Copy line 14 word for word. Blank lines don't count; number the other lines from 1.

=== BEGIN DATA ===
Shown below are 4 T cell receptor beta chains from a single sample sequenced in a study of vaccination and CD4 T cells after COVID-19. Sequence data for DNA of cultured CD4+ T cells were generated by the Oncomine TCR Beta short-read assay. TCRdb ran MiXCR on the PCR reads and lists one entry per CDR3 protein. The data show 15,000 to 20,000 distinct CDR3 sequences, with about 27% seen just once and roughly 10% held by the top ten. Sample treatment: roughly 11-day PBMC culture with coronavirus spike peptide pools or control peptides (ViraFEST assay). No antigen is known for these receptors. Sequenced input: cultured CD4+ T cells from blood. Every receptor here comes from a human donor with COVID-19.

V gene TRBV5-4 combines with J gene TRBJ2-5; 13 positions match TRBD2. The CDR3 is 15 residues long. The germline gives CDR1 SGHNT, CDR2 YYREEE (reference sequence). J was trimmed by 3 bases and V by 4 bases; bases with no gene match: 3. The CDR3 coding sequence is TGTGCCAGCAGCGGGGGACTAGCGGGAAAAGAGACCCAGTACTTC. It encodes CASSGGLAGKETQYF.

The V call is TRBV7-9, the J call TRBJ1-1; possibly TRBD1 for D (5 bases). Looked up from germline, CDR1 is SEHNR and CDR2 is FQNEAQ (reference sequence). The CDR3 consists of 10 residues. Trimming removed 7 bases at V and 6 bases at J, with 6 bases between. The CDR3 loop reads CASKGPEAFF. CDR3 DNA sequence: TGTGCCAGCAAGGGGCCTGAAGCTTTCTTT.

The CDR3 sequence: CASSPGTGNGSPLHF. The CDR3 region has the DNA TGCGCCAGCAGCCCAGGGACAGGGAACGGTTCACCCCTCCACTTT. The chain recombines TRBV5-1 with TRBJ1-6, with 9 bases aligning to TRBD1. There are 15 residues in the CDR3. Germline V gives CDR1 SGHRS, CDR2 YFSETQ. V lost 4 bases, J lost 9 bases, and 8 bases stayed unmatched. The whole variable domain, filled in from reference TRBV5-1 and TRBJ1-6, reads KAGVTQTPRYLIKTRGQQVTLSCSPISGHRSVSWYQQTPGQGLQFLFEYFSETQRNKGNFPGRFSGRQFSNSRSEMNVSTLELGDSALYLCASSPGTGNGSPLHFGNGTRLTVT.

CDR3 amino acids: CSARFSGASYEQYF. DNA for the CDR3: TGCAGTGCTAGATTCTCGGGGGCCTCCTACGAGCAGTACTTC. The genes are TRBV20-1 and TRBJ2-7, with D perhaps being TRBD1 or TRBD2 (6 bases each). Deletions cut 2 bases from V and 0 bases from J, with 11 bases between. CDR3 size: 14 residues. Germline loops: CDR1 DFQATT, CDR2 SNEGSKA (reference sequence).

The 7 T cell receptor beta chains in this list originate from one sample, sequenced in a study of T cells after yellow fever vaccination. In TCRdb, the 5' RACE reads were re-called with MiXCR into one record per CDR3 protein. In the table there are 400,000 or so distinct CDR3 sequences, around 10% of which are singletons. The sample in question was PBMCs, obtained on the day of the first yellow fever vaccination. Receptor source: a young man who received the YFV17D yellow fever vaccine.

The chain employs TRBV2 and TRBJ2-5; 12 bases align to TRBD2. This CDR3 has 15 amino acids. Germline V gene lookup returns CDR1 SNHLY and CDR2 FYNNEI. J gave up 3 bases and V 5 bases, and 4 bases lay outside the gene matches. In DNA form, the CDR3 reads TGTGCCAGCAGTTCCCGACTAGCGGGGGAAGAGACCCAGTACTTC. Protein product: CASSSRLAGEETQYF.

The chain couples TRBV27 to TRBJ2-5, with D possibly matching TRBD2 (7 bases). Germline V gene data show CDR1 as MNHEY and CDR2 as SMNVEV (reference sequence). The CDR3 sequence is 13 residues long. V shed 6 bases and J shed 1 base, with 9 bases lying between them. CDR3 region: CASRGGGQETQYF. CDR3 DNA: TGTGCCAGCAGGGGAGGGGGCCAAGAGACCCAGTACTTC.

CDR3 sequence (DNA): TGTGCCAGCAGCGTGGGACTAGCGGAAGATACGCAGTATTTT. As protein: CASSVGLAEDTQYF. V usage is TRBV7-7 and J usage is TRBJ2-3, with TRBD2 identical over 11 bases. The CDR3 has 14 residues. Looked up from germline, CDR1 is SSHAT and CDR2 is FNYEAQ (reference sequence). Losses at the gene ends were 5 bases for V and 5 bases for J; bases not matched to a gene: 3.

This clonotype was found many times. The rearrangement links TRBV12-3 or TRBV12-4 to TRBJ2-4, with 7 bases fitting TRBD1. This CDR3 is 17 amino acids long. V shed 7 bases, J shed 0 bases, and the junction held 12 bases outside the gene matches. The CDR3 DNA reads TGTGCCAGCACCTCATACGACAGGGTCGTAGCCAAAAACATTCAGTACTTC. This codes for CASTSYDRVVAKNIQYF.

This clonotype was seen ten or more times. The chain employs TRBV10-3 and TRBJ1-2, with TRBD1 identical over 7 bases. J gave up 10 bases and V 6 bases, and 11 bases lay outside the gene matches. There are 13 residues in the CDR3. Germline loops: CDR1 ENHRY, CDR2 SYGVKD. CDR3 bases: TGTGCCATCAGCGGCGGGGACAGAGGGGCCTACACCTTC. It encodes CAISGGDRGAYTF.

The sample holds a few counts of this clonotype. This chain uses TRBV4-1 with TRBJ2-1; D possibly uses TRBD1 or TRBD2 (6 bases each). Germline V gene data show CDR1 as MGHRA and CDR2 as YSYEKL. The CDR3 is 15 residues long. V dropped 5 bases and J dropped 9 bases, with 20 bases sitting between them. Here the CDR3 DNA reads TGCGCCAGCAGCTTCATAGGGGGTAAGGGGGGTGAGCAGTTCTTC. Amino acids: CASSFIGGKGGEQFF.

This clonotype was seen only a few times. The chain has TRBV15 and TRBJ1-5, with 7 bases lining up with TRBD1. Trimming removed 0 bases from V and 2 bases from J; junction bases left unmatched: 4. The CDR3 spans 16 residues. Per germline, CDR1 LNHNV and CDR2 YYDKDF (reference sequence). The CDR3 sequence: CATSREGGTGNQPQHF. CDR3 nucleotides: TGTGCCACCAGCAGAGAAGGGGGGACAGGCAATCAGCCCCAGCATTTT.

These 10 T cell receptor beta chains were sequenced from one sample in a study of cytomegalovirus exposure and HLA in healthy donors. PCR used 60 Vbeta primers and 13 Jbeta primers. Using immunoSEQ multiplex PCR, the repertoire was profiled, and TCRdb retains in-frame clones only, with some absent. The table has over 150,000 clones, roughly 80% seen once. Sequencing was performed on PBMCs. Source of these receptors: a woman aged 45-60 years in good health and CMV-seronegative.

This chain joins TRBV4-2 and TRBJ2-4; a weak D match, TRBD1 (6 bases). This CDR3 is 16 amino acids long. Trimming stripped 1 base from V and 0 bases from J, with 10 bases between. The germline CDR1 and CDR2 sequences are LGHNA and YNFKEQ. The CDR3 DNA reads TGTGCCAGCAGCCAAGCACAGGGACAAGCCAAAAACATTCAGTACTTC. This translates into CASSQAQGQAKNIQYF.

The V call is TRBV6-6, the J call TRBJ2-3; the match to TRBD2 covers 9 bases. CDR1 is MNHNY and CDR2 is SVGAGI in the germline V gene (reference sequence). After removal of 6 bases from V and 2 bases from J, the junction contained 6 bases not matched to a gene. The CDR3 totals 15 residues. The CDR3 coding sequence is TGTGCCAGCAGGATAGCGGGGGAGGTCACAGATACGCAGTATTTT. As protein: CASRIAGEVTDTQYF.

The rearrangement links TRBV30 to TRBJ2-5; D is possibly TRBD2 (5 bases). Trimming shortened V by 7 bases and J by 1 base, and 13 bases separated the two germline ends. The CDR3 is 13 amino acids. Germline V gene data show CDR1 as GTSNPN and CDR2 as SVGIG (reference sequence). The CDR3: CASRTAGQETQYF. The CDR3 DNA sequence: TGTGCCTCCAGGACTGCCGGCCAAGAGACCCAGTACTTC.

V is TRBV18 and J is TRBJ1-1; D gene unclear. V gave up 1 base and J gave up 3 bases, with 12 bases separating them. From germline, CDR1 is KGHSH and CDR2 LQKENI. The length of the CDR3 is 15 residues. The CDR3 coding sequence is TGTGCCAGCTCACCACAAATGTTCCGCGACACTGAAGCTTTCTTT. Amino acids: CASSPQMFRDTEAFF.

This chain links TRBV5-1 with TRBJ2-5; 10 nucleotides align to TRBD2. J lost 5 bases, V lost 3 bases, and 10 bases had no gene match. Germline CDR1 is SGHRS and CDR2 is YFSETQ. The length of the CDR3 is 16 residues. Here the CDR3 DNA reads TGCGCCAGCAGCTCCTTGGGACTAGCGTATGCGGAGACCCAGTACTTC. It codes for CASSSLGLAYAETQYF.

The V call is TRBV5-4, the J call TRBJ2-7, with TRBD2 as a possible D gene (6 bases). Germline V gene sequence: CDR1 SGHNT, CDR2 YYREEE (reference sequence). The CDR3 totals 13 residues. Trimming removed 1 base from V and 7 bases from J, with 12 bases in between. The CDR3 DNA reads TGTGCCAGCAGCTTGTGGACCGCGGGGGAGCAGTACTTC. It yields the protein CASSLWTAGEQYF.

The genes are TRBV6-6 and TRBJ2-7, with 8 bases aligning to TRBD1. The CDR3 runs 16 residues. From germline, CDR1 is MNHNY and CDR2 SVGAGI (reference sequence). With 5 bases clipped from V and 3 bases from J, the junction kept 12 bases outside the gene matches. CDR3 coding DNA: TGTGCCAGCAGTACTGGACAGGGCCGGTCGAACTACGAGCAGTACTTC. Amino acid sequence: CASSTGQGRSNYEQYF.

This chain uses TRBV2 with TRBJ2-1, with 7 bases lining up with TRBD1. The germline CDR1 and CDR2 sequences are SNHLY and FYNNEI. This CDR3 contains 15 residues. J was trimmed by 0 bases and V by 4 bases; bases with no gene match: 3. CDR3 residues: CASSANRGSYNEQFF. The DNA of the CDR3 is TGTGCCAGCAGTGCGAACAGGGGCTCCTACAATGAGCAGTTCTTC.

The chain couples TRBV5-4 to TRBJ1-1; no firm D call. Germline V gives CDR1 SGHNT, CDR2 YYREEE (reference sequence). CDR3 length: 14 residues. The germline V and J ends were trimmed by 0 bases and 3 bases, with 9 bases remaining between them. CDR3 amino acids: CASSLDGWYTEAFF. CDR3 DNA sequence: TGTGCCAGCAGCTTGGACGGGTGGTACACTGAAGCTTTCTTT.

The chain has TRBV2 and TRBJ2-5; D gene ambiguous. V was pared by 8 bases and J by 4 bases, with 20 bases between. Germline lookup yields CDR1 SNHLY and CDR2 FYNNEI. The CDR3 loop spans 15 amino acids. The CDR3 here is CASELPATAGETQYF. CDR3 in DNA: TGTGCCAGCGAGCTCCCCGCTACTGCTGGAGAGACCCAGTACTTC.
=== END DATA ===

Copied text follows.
These 10 T cell receptor beta chains were sequenced from one sample in a study of cytomegalovirus exposure and HLA in healthy donors. PCR used 60 Vbeta primers and 13 Jbeta primers. Using immunoSEQ multiplex PCR, the repertoire was profiled, and TCRdb retains in-frame clones only, with some absent. The table has over 150,000 clones, roughly 80% seen once. Sequencing was performed on PBMCs. Source of these receptors: a woman aged 45-60 years in good health and CMV-seronegative.